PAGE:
If the Anno series is old-hat for you, then perhaps this review isn’t going to bring out the content you’re looking for. I end up playing games that take less time – not because world-building and RTS games don’t interest me, but they can be massive time sinks with steep learning curves and obtuse rock-paper-scissor combat mechanics. I took a swing at the latest Anno, specifically Anno 2205 with its streamlined gameplay and single player focus. Without getting bogged down in explaining the details to all the components of the game, I’d like to give you a high-level view of what to expect – and whether they managed to make a compelling game worth your precious time.
Welcome to the Lunar Licensing Program
Anno 2205 takes place more than a century after the last game (2070), where there was a race to the moon. Colonized and then abandoned by Earth, the inhabitants are now up in arms as Earth’s markets focus on reclaiming the colonies on the moon as our resources dwindle. You begin the game as an upstart company with the lowest credentials, and aim to work your way up (literally) in the world.
The game is played in five phases over a possible nine areas, three for each kind of terrain. The first is your typical climate that supports both warm weather and an abundance of trees. There are power restrictions, but generally there aren’t many barriers to how you want to lay out your buildings and this is by far the deepest tech tree and the largest growth area.
The second climate is an artificially protected arctic, as global warming has destroyed the planet’s ability to keep the poles sub-freezing. You are tasked with keeping your development heat restricted, and so your layout changes to put residences beside factories to absorb their heat. The lunar region is similar in that you won’t experience quite as much sprawl. The risk isn’t heat but asteroids – and it costs you to maintain protective shields.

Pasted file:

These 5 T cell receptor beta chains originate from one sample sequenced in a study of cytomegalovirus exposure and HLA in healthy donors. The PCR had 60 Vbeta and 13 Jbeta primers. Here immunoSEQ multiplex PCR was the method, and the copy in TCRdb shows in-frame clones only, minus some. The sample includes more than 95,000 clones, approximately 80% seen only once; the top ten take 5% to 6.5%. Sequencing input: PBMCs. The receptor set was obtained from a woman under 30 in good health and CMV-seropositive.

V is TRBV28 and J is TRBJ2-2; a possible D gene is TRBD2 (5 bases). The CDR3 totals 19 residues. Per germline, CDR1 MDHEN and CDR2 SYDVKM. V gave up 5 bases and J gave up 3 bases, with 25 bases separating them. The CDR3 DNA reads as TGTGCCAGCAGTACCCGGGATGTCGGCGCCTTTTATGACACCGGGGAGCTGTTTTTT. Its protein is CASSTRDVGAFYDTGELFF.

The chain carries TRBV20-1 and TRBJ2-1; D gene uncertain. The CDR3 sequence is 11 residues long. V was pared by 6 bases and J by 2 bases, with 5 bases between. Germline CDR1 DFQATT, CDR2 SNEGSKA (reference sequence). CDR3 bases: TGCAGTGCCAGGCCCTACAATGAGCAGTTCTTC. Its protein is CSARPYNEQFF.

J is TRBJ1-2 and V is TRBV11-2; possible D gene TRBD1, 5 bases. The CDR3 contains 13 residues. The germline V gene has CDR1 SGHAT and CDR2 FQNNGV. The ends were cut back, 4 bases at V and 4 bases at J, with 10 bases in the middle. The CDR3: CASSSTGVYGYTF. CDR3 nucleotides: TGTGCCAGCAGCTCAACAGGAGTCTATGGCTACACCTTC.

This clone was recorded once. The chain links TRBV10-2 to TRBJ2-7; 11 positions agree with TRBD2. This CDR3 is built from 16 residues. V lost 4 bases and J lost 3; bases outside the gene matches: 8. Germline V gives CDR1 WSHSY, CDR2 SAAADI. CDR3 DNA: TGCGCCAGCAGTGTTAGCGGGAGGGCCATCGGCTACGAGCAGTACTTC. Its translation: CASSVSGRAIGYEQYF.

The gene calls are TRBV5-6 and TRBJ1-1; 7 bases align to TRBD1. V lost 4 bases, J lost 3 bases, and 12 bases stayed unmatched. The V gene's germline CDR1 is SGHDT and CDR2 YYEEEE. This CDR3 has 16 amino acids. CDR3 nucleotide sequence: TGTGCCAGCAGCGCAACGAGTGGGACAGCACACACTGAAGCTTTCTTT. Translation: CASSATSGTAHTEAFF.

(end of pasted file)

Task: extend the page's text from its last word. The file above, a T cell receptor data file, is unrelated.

The game is entirely single player, focusing on the user experience and having full control of your regions. When you’re at the overworld view, your other regions keep working. The world doesn’t stop, but thankfully Anno 2205 isn’t a hard micromanagement mistress. Power, transportation and building layout are all forgiving, allowing you to move after the fact (and reclaiming resources appropriately). Most structures have add-ons to help improve efficiencies and are all fairly straightforward.
I found Anno 2205 to very approachable and with the separation of mostly-elective combat missions it is a beauty to behold. You don’t have gun turrets or primitive concrete walls breaking up the hustle and bustle of big business, nor do you have to run sewer pipes or manage point-in-time budgets. I am not a SimCity devout nor do I pore over the nuances of tech trees, yet there is some real substance behind the statistics and the game balancing behind the scene.
Instead, Anno 2205 asks you to set up trade routes, balance value per unit sold, and even provides ticker numbers for stock prices, all without the normally attached boredom or frustration. In the red? Trade materials with another region, even competing companies.
It’s not all perfect mind you. While the the world is lush and gorgeous, at times the overlay seemed to not cooperate where you would have an item stuck, or be selecting an area behind the UI button you’re trying to press – hitting the escape key generally clears this up. Sound effects and voice-overs are well done and surprisingly deep. The naval combat portions are complete and serviceable, however the cost to upgrade is prohibitive and AI is lackluster. A perfect example would be where your reinforcement ships remain in one spot. To get them to engage the enemy you sometimes need to draw the enemies back to them – but then again if the enemies stray too far from where they were sitting, they’ll get bored and leave. There are also a lot of “monster closets” – where enemies are content to sit and wait in ambush for you.
Given that the RTS combat is both playable and mostly avoidable, it is easily overlooked. Anno 2205 is best be described as a gateway drug for city builders. There is enough here for those looking for a challenge, but is surprisingly approachable for newcomers. The content is futuristic in nature which allows a creative side – you’re not building fire halls, laying sewers and running power lines.